Monday, November 28, 2011


There was a bit of a flap earlier this year when it was revealed that the child of a very senior Chinese government official was studying at an Ivy League university in the United States under an assumed name. In the compliance world, we call that an alias, and it creates a number of potential problems when deciding whether to classify a wire transfer, or other payment, as a reportable suspicious transaction.

Yes, we know that the privileged children of PEPs often attend university in the UK and the US, but what is disturbing is the fact that a number of them are studying under aliases. Why, do you ask, is this a common occurrence ? Since some of the countries where their fathers are senior government officials, general officers, or the managing directors of government-owned companies are dictatorships, or have abysmal human rights records, the schools' management fear, correctly, that they will be targeted for protests, ostracised, identified, or otherwise made uncomfortable for their fathers' sins.

Since PEPs in a number of countries illegally control lucrative private businesses, and might even enjoy a monopoly in a particular industry, at the expense of abused and underpaid workers, or even slave or convict labour, their wealth becomes a compliance issue. They may also be collecting bribes and kickbacks, in violation of the Foreign Corrupt Practices Act or the UK Anti-Bribery Act.

Thus, should the PEPs child receive a substantial amount of money, ostensibly for his or her schooling, but in reality to launder and invest locally, performing due diligence on the student as a bank client becomes problematic when you have a passport carrying an assumed name, not linked to the PEP parent. It is also a compliance issue for a university that accepts payments from a parent whose published annual earnings are less than the cost of tuition and fees.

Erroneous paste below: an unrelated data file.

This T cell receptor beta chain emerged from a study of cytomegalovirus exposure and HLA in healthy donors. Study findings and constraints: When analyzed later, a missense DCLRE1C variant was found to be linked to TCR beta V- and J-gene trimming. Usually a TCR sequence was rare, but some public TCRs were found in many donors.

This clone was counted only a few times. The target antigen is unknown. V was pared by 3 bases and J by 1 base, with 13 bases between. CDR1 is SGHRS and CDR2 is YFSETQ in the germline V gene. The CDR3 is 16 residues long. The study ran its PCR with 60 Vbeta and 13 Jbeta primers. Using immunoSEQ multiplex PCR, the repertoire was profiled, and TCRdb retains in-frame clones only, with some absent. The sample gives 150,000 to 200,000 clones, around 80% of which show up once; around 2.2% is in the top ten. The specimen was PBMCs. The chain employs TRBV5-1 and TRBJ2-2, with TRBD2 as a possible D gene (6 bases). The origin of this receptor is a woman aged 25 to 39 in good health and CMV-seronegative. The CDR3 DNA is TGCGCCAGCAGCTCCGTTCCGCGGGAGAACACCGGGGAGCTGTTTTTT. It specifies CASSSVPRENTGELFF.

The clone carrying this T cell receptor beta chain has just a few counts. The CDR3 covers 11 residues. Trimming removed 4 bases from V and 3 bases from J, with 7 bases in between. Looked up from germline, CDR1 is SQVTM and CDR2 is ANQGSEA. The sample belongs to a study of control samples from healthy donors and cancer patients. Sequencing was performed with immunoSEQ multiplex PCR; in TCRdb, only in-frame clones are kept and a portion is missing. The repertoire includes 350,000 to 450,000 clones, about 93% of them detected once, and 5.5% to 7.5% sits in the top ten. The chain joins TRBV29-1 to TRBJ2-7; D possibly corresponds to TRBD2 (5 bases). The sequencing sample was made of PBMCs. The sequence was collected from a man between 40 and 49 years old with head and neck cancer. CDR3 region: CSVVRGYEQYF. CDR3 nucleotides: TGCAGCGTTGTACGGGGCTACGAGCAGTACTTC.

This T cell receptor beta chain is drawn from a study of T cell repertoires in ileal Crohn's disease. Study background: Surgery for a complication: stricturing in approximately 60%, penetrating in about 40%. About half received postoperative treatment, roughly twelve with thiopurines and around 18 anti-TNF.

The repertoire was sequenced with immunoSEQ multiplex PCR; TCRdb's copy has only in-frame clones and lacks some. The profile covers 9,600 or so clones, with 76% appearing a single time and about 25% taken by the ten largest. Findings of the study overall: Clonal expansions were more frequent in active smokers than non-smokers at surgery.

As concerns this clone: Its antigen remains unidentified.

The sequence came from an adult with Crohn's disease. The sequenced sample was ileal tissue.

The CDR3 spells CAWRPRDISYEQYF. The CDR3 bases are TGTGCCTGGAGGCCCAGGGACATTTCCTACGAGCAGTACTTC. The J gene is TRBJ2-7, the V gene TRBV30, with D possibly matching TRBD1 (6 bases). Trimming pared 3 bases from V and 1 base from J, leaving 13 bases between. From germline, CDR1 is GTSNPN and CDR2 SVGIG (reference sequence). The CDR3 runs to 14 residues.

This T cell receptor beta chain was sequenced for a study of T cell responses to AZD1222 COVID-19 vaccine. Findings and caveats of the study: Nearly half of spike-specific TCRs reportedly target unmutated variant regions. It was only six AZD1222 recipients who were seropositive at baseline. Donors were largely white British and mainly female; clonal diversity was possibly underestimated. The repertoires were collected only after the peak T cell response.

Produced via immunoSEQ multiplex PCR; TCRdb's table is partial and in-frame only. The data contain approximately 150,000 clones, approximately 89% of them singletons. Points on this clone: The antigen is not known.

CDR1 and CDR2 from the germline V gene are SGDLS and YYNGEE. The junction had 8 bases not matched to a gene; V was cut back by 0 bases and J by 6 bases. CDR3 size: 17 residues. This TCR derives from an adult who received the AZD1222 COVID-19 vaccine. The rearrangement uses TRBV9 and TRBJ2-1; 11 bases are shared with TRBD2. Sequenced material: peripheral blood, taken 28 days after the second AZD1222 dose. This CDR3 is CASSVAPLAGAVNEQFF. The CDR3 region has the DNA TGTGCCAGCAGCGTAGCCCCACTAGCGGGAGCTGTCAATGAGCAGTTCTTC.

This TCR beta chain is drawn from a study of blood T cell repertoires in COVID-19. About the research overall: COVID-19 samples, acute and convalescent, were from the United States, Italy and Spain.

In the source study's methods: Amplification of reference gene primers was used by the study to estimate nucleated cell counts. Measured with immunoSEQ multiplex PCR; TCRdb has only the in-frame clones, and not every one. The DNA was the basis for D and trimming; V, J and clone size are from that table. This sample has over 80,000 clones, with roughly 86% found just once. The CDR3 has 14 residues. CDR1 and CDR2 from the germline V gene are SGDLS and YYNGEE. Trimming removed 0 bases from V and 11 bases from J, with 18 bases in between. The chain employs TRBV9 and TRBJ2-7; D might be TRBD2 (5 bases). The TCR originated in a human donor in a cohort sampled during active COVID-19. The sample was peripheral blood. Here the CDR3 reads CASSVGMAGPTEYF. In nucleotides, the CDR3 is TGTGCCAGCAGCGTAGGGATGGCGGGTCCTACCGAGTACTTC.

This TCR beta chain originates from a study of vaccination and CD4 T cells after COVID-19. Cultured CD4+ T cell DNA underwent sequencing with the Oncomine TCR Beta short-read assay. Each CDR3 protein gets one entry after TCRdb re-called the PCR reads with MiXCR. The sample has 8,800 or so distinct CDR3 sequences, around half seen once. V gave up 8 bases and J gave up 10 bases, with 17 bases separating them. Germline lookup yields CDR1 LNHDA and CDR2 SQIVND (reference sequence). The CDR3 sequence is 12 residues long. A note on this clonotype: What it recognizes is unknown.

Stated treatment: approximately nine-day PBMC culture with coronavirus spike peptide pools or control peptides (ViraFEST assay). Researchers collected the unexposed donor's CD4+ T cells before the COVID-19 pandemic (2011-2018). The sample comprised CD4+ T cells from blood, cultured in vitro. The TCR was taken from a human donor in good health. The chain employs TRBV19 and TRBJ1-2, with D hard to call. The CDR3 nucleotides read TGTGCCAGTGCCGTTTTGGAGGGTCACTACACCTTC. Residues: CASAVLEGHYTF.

What we are concerned with, of course, is the receipt, by a foreign student at your local university or college, of a substantial amount of money, which is far more than is necessary for an education.  Factor in these issues, when deciding whether to file a SAR, or take other action:

(1) The amount received. Is it substantial ?
(2) The account history. have there been prior payments ?
(3) The home country of the student. Is it known for corruption ?
(4) The jurisdiction where the funds originated. An offshore financial centre perhaps ?
(5) The student's other known account relationships. Does he have accounts at other local banks ?
(6) The declared home address of the student in their own country. Is it in a known neighborhood where senior officials reside ? Is it merely an accommodation address ?

After looking at these potential red flags, you will be in a better position to make an informed decision.  

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